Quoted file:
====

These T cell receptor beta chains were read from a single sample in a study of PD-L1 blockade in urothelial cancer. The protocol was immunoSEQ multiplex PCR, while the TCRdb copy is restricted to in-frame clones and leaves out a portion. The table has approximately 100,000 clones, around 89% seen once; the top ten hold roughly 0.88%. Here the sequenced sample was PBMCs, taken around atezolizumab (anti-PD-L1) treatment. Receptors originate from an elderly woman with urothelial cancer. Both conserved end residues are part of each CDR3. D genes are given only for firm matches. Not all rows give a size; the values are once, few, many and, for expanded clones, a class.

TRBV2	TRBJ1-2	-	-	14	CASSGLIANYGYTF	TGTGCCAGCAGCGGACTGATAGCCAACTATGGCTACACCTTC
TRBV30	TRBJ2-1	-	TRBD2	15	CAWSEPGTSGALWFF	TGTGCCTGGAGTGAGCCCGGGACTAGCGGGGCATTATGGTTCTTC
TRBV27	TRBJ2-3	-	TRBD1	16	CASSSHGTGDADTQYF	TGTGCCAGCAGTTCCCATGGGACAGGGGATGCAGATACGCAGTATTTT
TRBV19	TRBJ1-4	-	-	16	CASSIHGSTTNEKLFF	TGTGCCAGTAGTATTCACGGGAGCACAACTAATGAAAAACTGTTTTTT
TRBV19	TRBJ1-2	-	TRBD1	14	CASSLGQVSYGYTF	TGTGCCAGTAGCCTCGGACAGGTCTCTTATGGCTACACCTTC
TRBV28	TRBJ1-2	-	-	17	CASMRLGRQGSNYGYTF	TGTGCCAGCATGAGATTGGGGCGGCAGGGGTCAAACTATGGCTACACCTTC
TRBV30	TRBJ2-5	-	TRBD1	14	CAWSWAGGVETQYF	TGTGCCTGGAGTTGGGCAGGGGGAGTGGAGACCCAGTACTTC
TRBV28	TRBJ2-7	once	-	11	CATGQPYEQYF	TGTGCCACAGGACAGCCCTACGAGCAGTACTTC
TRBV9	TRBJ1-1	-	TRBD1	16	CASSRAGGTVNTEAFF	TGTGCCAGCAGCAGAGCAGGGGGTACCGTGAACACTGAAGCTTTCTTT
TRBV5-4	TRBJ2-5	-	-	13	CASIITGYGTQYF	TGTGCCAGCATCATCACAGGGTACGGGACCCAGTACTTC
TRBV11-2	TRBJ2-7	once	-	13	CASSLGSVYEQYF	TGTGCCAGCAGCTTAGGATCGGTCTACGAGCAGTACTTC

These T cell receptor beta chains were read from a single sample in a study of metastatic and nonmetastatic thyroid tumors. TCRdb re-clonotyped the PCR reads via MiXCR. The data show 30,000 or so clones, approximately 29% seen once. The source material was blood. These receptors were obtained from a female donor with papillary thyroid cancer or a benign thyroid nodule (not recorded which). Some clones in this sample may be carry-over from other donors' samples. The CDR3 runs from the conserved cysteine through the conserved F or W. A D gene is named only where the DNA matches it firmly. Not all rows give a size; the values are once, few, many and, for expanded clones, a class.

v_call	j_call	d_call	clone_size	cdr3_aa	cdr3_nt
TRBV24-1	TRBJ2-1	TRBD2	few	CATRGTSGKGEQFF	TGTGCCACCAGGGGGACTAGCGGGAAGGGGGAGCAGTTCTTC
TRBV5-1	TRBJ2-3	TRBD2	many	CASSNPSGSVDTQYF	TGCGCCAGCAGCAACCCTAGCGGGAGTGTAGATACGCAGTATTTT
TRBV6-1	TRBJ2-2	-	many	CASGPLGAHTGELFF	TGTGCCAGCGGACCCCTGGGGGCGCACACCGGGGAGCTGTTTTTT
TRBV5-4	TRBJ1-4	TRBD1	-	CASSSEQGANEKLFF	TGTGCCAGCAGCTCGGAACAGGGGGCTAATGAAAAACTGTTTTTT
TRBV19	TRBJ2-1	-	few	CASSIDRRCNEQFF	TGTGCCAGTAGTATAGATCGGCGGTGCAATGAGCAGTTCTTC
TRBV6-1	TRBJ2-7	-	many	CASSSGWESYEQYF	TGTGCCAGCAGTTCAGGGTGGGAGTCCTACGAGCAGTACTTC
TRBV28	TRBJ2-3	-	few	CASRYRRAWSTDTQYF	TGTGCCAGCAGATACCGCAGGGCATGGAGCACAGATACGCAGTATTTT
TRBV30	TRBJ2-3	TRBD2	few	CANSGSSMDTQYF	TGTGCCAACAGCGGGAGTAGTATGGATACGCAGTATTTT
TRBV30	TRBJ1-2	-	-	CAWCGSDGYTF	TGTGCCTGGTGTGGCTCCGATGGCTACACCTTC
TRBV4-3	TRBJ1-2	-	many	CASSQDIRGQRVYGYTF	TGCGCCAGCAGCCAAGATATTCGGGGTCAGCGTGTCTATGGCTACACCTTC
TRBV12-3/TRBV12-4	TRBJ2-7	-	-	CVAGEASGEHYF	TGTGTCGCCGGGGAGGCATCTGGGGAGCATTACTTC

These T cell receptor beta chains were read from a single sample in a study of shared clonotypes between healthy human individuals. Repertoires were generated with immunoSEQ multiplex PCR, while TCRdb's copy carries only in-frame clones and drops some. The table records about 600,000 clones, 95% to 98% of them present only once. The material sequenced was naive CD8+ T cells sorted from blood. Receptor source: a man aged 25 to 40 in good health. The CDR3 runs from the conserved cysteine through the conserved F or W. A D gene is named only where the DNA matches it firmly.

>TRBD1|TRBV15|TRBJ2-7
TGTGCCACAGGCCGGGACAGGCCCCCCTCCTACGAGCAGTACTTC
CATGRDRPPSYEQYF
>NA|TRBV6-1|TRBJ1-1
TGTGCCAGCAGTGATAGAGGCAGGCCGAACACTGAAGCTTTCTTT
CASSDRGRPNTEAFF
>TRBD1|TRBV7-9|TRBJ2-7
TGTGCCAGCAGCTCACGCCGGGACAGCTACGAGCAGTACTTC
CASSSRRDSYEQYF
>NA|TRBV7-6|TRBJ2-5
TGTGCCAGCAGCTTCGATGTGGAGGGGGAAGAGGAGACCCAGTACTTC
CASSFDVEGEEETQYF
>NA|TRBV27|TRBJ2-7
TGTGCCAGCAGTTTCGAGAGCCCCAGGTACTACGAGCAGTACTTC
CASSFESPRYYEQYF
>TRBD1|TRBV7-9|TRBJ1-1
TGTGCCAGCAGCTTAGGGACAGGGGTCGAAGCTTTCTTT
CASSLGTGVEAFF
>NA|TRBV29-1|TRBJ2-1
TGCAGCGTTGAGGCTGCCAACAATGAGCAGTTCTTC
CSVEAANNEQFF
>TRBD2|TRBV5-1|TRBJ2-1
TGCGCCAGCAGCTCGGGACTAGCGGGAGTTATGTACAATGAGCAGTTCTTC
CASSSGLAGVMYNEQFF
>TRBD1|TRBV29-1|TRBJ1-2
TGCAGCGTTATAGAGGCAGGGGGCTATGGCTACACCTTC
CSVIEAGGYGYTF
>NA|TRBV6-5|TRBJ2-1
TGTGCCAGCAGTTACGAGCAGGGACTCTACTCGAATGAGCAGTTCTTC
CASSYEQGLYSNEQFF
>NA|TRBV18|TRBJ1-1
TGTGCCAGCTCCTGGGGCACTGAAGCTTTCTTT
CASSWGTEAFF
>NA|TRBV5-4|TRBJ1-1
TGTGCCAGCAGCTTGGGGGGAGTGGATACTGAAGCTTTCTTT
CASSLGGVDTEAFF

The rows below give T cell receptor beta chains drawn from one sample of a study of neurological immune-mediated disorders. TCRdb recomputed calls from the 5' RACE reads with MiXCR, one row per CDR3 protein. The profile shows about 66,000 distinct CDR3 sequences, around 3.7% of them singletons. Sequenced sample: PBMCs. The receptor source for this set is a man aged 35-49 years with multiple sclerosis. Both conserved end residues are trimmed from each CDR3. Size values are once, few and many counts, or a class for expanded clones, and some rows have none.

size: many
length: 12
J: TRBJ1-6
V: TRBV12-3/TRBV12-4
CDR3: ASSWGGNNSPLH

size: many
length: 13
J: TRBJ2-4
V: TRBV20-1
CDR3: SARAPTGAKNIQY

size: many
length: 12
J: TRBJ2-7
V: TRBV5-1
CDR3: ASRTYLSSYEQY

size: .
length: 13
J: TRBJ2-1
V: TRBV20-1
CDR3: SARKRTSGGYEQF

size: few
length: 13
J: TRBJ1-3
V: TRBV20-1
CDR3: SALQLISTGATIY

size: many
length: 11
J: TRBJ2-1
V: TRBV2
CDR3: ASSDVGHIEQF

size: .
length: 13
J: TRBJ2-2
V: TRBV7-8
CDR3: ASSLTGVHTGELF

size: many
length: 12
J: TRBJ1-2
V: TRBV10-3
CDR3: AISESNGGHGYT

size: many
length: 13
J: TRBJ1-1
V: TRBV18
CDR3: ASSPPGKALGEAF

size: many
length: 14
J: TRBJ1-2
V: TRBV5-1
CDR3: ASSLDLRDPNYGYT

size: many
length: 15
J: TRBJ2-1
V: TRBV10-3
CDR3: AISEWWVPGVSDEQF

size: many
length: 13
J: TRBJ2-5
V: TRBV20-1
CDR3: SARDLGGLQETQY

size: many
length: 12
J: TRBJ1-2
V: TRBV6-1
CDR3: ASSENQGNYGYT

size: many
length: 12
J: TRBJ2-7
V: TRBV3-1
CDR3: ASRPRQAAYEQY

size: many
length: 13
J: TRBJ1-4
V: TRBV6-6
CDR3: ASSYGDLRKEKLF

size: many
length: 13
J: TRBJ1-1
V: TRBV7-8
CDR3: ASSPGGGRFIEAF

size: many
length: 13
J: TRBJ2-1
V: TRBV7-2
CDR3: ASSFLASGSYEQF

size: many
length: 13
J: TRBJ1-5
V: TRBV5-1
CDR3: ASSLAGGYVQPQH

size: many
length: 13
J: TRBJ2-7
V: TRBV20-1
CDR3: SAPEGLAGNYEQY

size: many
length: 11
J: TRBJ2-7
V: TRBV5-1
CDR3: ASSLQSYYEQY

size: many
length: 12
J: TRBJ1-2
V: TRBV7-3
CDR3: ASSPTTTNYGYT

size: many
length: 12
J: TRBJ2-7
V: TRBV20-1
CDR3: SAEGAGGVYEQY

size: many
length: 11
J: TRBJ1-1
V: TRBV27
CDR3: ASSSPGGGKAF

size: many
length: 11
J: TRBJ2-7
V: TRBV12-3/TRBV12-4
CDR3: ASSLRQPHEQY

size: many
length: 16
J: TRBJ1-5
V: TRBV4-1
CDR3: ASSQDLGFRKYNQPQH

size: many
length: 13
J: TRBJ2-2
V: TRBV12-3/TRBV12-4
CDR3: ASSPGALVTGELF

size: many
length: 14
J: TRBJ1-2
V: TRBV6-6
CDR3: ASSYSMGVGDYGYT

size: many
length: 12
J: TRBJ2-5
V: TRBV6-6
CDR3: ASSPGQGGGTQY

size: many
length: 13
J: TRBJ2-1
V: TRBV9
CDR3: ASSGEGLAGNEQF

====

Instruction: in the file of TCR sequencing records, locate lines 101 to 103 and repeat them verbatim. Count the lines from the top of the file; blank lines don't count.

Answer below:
J: TRBJ1-2
V: TRBV10-3
CDR3: AISESNGGHGYT